What Do Consumers Experience on YOUR website?

Now, in all honesty, how does your website measure up against those two experiences, when you look at it through the eyes of a consumer?

Before cries of ‘treason’ and ‘blasphemy’ arise from the old automotive guard, wanting to keep things the way they have always been because change is nearly impossible to facilitate, I should probably let it be known I am well aware of the cost of change. In fact have been personally building or been involved in the building and optimizing of websites and eCommerce platforms for many years, including enterprise website redesigns to the tune of $450K+, in the retail world, to running 14 to 20 dealer OEM and custom websites for several years that were intensely restrictive in what changes could be made to them.

I know intimately the frustrations and battles that dealers have had to wage on many fronts with the various web hosting firms, OEMs, the inventory feed companies with their requirements and restrictions, etc. But the changes I am suggesting here are what I would call almost superficial and whose technology integrations would be extremely easy and doable. The result? User experience and user interaction CAN be greatly enhanced and modified fairly easily on your site despite many restrictions.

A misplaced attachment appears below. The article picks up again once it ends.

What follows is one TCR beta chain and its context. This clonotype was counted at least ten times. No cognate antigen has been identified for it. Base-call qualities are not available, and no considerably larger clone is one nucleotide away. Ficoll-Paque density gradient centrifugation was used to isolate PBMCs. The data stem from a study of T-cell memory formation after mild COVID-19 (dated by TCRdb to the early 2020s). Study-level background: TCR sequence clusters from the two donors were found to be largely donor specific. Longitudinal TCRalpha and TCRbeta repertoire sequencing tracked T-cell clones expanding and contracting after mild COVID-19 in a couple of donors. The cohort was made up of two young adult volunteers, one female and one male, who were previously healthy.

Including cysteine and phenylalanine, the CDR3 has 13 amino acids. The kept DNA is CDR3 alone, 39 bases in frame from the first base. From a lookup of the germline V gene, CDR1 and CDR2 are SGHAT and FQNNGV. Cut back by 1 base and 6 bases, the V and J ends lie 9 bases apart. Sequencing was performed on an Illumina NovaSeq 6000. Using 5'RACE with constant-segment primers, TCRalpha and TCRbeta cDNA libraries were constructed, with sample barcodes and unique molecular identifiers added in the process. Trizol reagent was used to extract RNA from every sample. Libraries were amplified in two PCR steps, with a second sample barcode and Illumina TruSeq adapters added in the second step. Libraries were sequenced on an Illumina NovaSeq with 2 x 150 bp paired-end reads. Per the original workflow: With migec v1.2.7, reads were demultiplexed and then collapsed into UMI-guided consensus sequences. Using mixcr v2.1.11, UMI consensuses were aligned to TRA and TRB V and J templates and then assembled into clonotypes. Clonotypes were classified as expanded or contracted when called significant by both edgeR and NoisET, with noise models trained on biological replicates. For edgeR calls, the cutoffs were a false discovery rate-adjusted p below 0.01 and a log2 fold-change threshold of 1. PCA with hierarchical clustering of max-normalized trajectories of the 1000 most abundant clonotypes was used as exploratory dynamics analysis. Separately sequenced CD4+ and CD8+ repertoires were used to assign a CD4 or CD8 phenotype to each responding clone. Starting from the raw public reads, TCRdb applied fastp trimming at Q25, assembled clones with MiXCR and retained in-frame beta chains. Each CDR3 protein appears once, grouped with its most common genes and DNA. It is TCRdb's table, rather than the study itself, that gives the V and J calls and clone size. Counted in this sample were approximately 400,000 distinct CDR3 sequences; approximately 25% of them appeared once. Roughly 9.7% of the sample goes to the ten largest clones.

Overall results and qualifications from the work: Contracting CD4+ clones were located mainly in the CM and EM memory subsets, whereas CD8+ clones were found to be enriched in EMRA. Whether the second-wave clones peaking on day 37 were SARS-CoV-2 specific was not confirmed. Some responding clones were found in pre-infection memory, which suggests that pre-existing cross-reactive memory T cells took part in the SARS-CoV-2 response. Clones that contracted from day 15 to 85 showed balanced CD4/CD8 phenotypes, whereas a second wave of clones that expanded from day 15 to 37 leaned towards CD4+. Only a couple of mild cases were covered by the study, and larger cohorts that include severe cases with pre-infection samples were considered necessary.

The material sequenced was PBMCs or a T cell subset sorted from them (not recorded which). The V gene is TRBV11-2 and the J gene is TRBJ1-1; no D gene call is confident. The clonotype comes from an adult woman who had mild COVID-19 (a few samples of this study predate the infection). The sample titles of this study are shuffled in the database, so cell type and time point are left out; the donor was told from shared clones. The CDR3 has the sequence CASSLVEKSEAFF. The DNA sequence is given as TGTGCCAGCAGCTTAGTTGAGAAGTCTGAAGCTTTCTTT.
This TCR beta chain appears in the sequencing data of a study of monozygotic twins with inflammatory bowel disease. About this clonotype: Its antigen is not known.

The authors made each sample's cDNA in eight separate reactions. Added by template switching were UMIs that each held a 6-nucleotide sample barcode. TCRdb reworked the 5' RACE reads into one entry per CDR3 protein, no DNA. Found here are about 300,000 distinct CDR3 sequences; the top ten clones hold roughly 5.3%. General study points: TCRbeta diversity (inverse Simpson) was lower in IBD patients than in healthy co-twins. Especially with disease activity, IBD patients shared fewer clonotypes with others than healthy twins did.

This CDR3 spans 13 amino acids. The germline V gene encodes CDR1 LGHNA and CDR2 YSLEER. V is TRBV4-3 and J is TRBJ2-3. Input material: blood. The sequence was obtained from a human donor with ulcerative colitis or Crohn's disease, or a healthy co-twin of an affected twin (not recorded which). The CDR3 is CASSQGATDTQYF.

A New Tech integration example

I thought it might be useful to take a look at one of the technologies that is currently helping today’s dealer elevate the consumer experience. It allows for more interaction and engagement on a dealer’s websites than previously experienced. Another upside of these cheaper, more effective technologies, is that they provide much higher conversion rates than the measly 3%-4% dealers have had to endure over the years.

One such technology I can quickly present allows for dynamic change out of the dealer’s website content blocks (text, video, banners/graphics, etc.) based on the visitors actual physical location – in other words their geo-specific location. This location is read by the technology the minute they hit the website; the devices IP triggers the call up and placement of a specific message or visual element on the web page.

Here’s how it works

A website visitor from a neighboring town, or outside of the dealer’s DMA, can now be greeted on the dealers’ home page with a special message for that visitor, specifically based on their Geolocation (for mobile devices, geolocation is provided via cell tower pings). The technology that is embedded on the dealer’s website, reading the geolocation/position of the device can then use a data lookup table and with extreme accuracy “greet” that visitor with a personalized message or offer.

One offer might be for a Gas Card offer if the geolocation of that visitor is over 25 miles away. Pretty enticing and intuitive, is in not!?